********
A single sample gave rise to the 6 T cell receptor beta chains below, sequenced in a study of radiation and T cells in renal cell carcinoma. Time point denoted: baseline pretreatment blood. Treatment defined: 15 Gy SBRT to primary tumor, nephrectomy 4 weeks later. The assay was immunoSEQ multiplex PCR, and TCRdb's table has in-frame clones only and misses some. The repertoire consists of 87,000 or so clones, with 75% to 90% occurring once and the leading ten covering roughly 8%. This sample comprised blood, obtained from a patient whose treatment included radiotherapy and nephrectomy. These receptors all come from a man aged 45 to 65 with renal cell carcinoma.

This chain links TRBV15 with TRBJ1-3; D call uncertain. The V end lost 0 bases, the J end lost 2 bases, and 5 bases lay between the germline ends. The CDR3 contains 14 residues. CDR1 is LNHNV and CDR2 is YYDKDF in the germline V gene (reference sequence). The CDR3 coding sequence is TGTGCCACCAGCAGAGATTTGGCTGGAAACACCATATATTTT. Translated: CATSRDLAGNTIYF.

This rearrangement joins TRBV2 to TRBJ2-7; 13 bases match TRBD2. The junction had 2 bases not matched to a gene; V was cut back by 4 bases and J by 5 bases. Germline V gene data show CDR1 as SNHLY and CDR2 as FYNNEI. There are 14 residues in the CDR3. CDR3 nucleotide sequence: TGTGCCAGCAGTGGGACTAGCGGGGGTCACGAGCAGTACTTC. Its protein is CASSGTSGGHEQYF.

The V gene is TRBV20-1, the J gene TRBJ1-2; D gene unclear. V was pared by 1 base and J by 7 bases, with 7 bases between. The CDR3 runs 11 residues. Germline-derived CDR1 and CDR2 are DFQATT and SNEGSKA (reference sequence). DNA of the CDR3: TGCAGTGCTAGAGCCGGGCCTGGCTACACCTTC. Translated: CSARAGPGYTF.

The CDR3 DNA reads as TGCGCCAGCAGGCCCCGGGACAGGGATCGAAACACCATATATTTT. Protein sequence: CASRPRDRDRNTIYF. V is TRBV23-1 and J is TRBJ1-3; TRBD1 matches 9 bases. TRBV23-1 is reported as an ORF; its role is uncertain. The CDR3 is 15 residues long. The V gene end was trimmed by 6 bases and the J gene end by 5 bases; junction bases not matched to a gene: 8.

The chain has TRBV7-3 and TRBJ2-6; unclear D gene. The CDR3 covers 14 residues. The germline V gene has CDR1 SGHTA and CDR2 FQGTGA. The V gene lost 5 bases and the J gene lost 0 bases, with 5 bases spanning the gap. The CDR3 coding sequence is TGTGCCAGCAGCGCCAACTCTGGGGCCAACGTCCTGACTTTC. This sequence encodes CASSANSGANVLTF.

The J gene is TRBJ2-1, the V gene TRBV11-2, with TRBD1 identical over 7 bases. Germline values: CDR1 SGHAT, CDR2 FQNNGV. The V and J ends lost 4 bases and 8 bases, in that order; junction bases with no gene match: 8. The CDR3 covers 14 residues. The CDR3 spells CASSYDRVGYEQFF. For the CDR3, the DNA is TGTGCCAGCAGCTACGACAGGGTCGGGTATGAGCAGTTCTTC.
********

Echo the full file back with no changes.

A single sample gave rise to the 6 T cell receptor beta chains below, sequenced in a study of radiation and T cells in renal cell carcinoma. Time point denoted: baseline pretreatment blood. Treatment defined: 15 Gy SBRT to primary tumor, nephrectomy 4 weeks later. The assay was immunoSEQ multiplex PCR, and TCRdb's table has in-frame clones only and misses some. The repertoire consists of 87,000 or so clones, with 75% to 90% occurring once and the leading ten covering roughly 8%. This sample comprised blood, obtained from a patient whose treatment included radiotherapy and nephrectomy. These receptors all come from a man aged 45 to 65 with renal cell carcinoma.

This chain links TRBV15 with TRBJ1-3; D call uncertain. The V end lost 0 bases, the J end lost 2 bases, and 5 bases lay between the germline ends. The CDR3 contains 14 residues. CDR1 is LNHNV and CDR2 is YYDKDF in the germline V gene (reference sequence). The CDR3 coding sequence is TGTGCCACCAGCAGAGATTTGGCTGGAAACACCATATATTTT. Translated: CATSRDLAGNTIYF.

This rearrangement joins TRBV2 to TRBJ2-7; 13 bases match TRBD2. The junction had 2 bases not matched to a gene; V was cut back by 4 bases and J by 5 bases. Germline V gene data show CDR1 as SNHLY and CDR2 as FYNNEI. There are 14 residues in the CDR3. CDR3 nucleotide sequence: TGTGCCAGCAGTGGGACTAGCGGGGGTCACGAGCAGTACTTC. Its protein is CASSGTSGGHEQYF.

The V gene is TRBV20-1, the J gene TRBJ1-2; D gene unclear. V was pared by 1 base and J by 7 bases, with 7 bases between. The CDR3 runs 11 residues. Germline-derived CDR1 and CDR2 are DFQATT and SNEGSKA (reference sequence). DNA of the CDR3: TGCAGTGCTAGAGCCGGGCCTGGCTACACCTTC. Translated: CSARAGPGYTF.

The CDR3 DNA reads as TGCGCCAGCAGGCCCCGGGACAGGGATCGAAACACCATATATTTT. Protein sequence: CASRPRDRDRNTIYF. V is TRBV23-1 and J is TRBJ1-3; TRBD1 matches 9 bases. TRBV23-1 is reported as an ORF; its role is uncertain. The CDR3 is 15 residues long. The V gene end was trimmed by 6 bases and the J gene end by 5 bases; junction bases not matched to a gene: 8.

The chain has TRBV7-3 and TRBJ2-6; unclear D gene. The CDR3 covers 14 residues. The germline V gene has CDR1 SGHTA and CDR2 FQGTGA. The V gene lost 5 bases and the J gene lost 0 bases, with 5 bases spanning the gap. The CDR3 coding sequence is TGTGCCAGCAGCGCCAACTCTGGGGCCAACGTCCTGACTTTC. This sequence encodes CASSANSGANVLTF.

The J gene is TRBJ2-1, the V gene TRBV11-2, with TRBD1 identical over 7 bases. Germline values: CDR1 SGHAT, CDR2 FQNNGV. The V and J ends lost 4 bases and 8 bases, in that order; junction bases with no gene match: 8. The CDR3 covers 14 residues. The CDR3 spells CASSYDRVGYEQFF. For the CDR3, the DNA is TGTGCCAGCAGCTACGACAGGGTCGGGTATGAGCAGTTCTTC.